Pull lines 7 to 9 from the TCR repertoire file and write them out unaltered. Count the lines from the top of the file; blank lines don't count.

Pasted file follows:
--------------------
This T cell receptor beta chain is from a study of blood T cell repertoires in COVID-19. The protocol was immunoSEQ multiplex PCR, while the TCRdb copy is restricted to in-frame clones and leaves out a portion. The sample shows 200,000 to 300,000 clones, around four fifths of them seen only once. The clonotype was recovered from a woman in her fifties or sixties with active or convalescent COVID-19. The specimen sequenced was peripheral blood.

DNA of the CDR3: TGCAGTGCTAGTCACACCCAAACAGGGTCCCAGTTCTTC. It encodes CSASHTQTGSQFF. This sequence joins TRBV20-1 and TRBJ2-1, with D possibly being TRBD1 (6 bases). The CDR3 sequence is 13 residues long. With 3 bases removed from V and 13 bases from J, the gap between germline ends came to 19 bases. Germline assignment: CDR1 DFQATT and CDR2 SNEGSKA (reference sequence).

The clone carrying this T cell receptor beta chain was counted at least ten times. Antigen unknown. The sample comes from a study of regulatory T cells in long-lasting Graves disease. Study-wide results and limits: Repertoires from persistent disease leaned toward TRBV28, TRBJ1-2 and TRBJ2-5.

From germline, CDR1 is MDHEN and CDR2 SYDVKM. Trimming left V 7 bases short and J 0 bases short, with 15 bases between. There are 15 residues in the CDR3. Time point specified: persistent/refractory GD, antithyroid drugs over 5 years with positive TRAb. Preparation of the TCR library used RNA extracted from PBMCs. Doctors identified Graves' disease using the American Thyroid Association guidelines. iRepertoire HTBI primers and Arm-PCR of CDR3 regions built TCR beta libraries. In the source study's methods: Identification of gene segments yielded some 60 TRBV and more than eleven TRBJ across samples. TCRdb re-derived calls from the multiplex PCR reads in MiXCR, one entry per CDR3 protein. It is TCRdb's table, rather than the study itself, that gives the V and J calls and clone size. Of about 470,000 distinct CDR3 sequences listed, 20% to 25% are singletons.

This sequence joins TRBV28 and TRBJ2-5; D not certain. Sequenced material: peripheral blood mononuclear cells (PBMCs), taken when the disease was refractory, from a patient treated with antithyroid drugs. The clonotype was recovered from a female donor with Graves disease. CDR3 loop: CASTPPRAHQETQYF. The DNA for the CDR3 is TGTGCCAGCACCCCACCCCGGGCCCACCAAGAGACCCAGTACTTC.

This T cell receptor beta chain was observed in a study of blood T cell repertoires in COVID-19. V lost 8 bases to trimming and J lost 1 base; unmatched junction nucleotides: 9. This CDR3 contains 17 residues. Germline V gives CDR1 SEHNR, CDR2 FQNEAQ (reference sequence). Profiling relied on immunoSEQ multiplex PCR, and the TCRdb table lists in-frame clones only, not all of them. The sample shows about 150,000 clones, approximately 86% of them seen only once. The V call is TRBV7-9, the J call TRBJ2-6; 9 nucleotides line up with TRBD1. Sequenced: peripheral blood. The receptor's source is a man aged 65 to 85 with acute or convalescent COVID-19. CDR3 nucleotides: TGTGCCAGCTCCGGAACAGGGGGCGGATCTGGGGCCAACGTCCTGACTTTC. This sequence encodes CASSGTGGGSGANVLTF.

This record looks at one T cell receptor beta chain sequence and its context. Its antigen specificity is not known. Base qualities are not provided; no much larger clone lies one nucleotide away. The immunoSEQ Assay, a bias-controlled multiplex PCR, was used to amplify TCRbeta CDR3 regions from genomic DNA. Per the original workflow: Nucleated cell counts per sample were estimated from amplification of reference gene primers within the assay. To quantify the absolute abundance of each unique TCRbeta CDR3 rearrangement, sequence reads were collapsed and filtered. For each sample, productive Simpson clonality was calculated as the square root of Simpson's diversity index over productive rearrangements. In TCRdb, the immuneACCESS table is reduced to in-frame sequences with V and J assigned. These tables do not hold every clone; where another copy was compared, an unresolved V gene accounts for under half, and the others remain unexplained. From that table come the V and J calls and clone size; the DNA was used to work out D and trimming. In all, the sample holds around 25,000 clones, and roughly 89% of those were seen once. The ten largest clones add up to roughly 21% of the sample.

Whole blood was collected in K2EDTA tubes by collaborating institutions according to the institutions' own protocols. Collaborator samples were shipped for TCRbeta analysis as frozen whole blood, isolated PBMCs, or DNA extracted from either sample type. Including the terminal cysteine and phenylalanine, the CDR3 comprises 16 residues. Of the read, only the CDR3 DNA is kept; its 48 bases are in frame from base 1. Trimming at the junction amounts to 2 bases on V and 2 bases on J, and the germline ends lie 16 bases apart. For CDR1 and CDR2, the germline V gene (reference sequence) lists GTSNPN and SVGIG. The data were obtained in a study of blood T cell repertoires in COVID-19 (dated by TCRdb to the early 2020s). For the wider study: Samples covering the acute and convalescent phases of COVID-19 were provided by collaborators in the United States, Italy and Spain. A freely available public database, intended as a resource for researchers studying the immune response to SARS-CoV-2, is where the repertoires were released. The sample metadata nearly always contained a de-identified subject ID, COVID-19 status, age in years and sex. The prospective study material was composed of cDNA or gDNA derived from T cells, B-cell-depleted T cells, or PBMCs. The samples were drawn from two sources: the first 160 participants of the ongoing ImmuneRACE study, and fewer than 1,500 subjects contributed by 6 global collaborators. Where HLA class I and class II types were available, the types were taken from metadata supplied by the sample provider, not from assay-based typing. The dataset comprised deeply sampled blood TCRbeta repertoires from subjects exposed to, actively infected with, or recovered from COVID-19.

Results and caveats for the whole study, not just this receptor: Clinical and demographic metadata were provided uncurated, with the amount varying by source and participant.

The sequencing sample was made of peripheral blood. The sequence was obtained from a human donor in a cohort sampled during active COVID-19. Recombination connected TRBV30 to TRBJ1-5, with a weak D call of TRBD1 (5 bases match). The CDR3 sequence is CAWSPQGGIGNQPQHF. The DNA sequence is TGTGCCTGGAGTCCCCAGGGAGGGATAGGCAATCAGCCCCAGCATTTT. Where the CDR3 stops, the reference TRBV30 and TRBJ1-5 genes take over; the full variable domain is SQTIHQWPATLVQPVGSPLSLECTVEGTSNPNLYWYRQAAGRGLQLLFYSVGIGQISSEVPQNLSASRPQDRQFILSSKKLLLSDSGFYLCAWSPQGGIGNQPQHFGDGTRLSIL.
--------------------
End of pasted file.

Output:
This record looks at one T cell receptor beta chain sequence and its context. Its antigen specificity is not known. Base qualities are not provided; no much larger clone lies one nucleotide away. The immunoSEQ Assay, a bias-controlled multiplex PCR, was used to amplify TCRbeta CDR3 regions from genomic DNA. Per the original workflow: Nucleated cell counts per sample were estimated from amplification of reference gene primers within the assay. To quantify the absolute abundance of each unique TCRbeta CDR3 rearrangement, sequence reads were collapsed and filtered. For each sample, productive Simpson clonality was calculated as the square root of Simpson's diversity index over productive rearrangements. In TCRdb, the immuneACCESS table is reduced to in-frame sequences with V and J assigned. These tables do not hold every clone; where another copy was compared, an unresolved V gene accounts for under half, and the others remain unexplained. From that table come the V and J calls and clone size; the DNA was used to work out D and trimming. In all, the sample holds around 25,000 clones, and roughly 89% of those were seen once. The ten largest clones add up to roughly 21% of the sample.

Whole blood was collected in K2EDTA tubes by collaborating institutions according to the institutions' own protocols. Collaborator samples were shipped for TCRbeta analysis as frozen whole blood, isolated PBMCs, or DNA extracted from either sample type. Including the terminal cysteine and phenylalanine, the CDR3 comprises 16 residues. Of the read, only the CDR3 DNA is kept; its 48 bases are in frame from base 1. Trimming at the junction amounts to 2 bases on V and 2 bases on J, and the germline ends lie 16 bases apart. For CDR1 and CDR2, the germline V gene (reference sequence) lists GTSNPN and SVGIG. The data were obtained in a study of blood T cell repertoires in COVID-19 (dated by TCRdb to the early 2020s). For the wider study: Samples covering the acute and convalescent phases of COVID-19 were provided by collaborators in the United States, Italy and Spain. A freely available public database, intended as a resource for researchers studying the immune response to SARS-CoV-2, is where the repertoires were released. The sample metadata nearly always contained a de-identified subject ID, COVID-19 status, age in years and sex. The prospective study material was composed of cDNA or gDNA derived from T cells, B-cell-depleted T cells, or PBMCs. The samples were drawn from two sources: the first 160 participants of the ongoing ImmuneRACE study, and fewer than 1,500 subjects contributed by 6 global collaborators. Where HLA class I and class II types were available, the types were taken from metadata supplied by the sample provider, not from assay-based typing. The dataset comprised deeply sampled blood TCRbeta repertoires from subjects exposed to, actively infected with, or recovered from COVID-19.

Results and caveats for the whole study, not just this receptor: Clinical and demographic metadata were provided uncurated, with the amount varying by source and participant.